You may remember reading last month or so about a woman - Anat Hoffman - who was arrested for putting on a tallit at the Kotel (the Western Wall) in Jerusalem. It raised an outcry in the non-Orthodox Jewish community with calls for letter writing and other advocacy to promote equal access for women at the Kotel. Here is an exchange I had with the Embassy of Israel. The letter I wrote was suggested by the Rabbinical Assembly.
Dr. Michael B. Oren, Ambassador of Israel to the United States
Embassy of Israel
3514 International Dr. N.W.
Washington DC 20008
Dear Ambassador Oren:
We write as friends of Israel, but we write in sorrow.
Recent events in Israel, most notably those dealing with women at the Kotel, have dramatically highlighted the fact that in many ways non-Orthodox streams of Jewish life have less freedom and are less well treated in Israel than anywhere else in the free world.
As important as it is, and we most strongly support Women of the Wall in their efforts, the Kotel is not the ultimate issue. Across the board, our dedicated Masorti rabbis and lay leaders in Israel deal on a daily basis with State actions that are inimical to the free expression of religious beliefs.
The United States Government estimates that the Government of Israel spends upwards of $450 million a year in support of Jewish religious programs. We know that well less than 1% of that amount goes to Masorti and Reform combined. The Government of Israel pays the salaries of over 3,000 rabbis, all Orthodox. Fully halakhic weddings performed by Masorti rabbis in Israel are not recognized as legal by your government. We know that Masorti rabbis, converts and even brides on their wedding day have been blocked from using publicly funded mikvaot.
Unfortunately, the list could go on and on.
By permitting ultra-Orthodox extremists to control public life and block other caring and devoted Jews from fully realizing their spiritual quest, intentionally or not you send a message that Israel is not committed to democratic principles. This is a distortion of Jewish values and is destructive of the fabric of world Jewry. It has its greatest negative impact on our young people.
You and your government must deal with this before the problem escalates. It cannot be ignored, and you must understand that as staunchly as we support Israel, we will not let these matters pass.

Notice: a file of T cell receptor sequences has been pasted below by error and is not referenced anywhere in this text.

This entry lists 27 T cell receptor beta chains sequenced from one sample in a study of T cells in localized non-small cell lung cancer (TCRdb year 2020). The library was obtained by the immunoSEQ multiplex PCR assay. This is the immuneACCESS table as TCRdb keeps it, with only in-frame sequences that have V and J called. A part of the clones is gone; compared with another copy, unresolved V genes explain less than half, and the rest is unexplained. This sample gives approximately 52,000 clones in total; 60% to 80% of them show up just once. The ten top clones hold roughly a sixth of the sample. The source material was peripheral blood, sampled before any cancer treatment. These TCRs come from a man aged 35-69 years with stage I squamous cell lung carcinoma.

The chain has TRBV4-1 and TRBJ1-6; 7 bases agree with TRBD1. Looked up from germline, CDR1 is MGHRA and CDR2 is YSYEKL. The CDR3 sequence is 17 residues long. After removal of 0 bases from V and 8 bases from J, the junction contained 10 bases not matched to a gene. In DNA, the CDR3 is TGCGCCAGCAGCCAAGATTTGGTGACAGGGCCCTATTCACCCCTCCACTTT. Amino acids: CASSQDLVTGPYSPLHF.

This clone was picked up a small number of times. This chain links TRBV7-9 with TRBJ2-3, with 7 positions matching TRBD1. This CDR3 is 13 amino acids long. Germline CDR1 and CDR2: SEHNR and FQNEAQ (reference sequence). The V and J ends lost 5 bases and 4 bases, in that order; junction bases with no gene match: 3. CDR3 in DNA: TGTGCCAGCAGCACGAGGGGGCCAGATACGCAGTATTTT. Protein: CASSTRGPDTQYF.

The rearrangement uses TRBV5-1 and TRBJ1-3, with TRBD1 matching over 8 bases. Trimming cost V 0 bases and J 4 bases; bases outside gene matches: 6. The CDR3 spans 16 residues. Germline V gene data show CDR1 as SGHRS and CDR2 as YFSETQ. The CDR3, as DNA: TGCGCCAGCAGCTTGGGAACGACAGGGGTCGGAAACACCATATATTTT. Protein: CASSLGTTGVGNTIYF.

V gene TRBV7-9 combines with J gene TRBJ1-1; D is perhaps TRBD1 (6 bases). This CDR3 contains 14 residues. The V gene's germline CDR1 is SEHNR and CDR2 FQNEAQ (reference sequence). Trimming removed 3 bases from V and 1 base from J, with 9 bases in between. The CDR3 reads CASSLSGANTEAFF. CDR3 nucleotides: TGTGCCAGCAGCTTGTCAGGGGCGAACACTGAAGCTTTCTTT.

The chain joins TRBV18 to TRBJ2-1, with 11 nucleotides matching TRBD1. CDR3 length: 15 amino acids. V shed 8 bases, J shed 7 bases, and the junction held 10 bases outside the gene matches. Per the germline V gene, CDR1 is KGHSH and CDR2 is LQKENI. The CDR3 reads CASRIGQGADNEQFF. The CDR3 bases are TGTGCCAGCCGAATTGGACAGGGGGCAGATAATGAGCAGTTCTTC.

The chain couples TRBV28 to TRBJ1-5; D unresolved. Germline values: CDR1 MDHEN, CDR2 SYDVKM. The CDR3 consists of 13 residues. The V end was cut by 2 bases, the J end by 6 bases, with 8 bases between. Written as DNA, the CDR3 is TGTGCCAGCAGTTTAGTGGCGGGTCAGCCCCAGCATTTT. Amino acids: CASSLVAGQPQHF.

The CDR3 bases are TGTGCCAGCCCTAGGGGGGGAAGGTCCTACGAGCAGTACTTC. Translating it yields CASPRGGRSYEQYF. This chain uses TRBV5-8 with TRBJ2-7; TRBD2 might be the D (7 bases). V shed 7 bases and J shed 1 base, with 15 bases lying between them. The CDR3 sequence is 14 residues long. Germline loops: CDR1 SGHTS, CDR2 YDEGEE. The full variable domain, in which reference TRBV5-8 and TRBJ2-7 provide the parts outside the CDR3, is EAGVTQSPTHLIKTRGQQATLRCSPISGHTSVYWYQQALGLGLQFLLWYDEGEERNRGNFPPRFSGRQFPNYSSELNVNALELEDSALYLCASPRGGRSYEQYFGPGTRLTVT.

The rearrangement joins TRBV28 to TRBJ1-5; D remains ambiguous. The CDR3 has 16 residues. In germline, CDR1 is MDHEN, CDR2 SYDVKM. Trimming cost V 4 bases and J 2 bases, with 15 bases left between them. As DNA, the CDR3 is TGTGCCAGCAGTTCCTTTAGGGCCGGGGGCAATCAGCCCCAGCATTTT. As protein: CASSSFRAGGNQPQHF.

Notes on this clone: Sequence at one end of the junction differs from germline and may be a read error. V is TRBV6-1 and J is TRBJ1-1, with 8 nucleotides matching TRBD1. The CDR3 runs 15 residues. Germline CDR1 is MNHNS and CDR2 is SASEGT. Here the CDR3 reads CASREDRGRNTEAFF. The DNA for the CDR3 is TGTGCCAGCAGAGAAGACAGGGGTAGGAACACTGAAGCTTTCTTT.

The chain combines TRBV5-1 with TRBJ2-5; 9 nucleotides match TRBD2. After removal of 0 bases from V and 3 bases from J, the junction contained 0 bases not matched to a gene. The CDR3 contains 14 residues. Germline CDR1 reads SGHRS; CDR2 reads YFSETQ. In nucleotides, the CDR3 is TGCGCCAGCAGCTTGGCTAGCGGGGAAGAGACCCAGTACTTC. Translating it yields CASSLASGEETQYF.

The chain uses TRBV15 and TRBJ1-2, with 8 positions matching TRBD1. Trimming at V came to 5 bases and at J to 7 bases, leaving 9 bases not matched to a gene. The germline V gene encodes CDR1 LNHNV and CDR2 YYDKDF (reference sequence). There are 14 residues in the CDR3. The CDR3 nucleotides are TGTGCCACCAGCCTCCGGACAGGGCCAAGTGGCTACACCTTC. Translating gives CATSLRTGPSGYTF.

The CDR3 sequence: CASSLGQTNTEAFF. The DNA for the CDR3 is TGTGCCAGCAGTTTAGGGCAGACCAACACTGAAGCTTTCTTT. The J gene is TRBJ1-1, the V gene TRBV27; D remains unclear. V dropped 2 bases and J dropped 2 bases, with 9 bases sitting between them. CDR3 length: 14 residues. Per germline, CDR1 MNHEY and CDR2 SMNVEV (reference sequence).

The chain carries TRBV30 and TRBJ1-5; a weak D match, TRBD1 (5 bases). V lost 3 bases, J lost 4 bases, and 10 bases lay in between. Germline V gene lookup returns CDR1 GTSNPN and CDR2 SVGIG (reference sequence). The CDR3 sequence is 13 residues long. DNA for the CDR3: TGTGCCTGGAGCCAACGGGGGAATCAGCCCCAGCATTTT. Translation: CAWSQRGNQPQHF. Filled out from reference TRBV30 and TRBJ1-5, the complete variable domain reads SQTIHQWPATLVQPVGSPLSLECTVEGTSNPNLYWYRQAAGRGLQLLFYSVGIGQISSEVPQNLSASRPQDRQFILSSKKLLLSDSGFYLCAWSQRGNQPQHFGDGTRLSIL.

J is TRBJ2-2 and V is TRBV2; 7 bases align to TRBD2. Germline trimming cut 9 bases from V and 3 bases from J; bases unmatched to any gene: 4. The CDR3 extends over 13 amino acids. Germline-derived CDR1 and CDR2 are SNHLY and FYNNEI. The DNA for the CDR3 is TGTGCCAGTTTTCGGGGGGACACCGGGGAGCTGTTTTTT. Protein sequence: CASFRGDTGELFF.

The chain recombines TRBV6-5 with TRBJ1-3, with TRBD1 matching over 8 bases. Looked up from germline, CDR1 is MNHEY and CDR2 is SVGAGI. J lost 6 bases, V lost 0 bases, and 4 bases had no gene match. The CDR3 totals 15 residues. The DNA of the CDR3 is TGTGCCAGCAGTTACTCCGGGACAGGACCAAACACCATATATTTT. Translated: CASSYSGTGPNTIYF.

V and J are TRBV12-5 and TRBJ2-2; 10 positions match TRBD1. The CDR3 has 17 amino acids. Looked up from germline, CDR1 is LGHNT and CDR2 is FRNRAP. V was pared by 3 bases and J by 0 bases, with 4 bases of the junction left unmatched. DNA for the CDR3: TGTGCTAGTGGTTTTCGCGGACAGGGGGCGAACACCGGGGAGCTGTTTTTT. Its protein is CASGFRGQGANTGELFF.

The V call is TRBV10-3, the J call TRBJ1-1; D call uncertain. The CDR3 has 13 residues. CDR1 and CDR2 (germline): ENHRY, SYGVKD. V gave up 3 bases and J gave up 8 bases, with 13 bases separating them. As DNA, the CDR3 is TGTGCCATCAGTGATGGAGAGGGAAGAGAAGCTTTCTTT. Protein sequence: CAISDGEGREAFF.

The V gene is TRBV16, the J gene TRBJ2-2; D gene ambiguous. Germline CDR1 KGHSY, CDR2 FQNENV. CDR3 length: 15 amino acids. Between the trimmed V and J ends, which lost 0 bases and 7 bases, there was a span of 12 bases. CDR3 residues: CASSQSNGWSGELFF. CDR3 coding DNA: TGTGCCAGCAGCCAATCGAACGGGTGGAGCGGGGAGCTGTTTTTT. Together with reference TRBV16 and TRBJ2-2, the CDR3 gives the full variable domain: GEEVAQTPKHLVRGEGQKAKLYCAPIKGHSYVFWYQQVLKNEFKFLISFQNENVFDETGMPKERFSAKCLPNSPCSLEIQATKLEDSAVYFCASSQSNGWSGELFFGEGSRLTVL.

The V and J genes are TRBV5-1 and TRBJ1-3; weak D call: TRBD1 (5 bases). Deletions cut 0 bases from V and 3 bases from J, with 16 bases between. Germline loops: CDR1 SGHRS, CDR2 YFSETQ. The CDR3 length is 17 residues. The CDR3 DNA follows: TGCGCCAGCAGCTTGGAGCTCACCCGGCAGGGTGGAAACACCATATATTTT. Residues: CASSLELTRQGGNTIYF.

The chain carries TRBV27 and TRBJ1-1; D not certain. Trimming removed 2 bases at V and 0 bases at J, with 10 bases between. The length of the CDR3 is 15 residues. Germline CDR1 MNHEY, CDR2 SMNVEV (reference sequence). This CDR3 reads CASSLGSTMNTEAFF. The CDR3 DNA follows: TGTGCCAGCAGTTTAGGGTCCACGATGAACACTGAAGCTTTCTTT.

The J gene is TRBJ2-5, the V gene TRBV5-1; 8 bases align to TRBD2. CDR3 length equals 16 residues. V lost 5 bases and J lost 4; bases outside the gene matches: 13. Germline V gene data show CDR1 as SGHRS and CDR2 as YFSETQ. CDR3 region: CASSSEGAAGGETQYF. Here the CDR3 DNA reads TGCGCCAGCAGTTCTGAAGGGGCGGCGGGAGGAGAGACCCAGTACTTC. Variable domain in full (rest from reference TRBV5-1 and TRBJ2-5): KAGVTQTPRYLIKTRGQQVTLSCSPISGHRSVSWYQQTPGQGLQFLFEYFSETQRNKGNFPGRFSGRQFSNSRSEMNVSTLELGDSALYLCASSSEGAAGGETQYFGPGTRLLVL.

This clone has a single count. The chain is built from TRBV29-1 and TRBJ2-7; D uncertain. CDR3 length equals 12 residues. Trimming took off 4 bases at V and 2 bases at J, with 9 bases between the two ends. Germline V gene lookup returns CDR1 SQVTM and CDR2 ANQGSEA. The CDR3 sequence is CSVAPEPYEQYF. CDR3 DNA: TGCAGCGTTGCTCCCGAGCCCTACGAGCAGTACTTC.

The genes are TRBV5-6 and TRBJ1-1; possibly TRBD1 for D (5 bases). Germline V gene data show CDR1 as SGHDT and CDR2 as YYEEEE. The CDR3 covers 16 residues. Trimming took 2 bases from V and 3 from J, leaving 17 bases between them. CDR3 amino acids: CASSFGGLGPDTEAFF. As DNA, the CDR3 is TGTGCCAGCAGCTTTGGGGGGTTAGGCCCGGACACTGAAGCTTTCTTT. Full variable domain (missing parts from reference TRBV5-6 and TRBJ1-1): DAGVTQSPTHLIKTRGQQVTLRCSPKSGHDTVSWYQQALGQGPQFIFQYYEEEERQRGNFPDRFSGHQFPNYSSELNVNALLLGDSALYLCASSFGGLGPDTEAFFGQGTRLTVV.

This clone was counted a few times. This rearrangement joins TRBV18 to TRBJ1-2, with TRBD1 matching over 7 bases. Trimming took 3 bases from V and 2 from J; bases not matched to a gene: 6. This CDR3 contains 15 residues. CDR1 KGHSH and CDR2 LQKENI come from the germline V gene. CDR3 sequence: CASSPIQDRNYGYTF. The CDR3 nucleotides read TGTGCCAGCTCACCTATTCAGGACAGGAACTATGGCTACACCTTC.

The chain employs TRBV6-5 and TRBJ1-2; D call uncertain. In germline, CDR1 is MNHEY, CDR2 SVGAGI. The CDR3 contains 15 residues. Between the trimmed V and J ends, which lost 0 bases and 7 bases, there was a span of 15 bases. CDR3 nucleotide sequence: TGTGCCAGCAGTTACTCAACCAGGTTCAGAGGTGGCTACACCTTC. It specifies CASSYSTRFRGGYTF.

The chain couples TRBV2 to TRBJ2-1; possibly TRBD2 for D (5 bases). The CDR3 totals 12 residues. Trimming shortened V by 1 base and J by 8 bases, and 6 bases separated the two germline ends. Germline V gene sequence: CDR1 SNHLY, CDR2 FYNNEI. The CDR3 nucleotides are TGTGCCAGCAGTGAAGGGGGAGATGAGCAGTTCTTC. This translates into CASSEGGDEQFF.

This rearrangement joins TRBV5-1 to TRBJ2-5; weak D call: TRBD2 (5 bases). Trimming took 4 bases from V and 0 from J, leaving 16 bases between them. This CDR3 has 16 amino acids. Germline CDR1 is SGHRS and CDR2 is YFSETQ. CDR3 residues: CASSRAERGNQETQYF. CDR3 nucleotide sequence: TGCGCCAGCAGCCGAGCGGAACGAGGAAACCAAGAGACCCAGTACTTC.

Rabbi Jonah Layman - President, Washington Board of Rabbis
Thank you for writing to the Embassy of Israel.
The State of Israel affirms its commitment to upholding its democratic and pluralistic values and to ensuring freedom of religion on a daily basis. In this spirit, Israel’s High Court of Justice ruled on April 6, 2003, that space adjacent to the Western Wall should be specifically designated for the conduct of religious services that do not conform to long-established practice at the area known as the Kotel. In light of this ruling, the site or Robinson’s Arch, which adjoins the Western Wall and is along the same retaining wall of the Temple Mount above, was designated to host egalitarian services that encourage both men and women to wear tallit and read from the Torah.
While this arrangement does not fully satisfy each and every person’s demands, the profound sensitivity of the matter has made compromise an imperative. The current situation provides all Jews with an outlet for religious expression next to Judaism’s most sacred site.
It is vitally important to Israel that the status of the Western Wall be preserved as an iconic symbol of the Jewish people. As in any law-abiding country, violating the stipulations of the Court’s ruling constitutes an offence that is subject to law enforcement. In full accordance with the instruction of the High Court, we will continue to guarantee that all Jews are afforded the opportunity to assemble and pray in its vicinity.
Office of Public Affairs
Embassy of Israel
Is this satisfactory? You decide.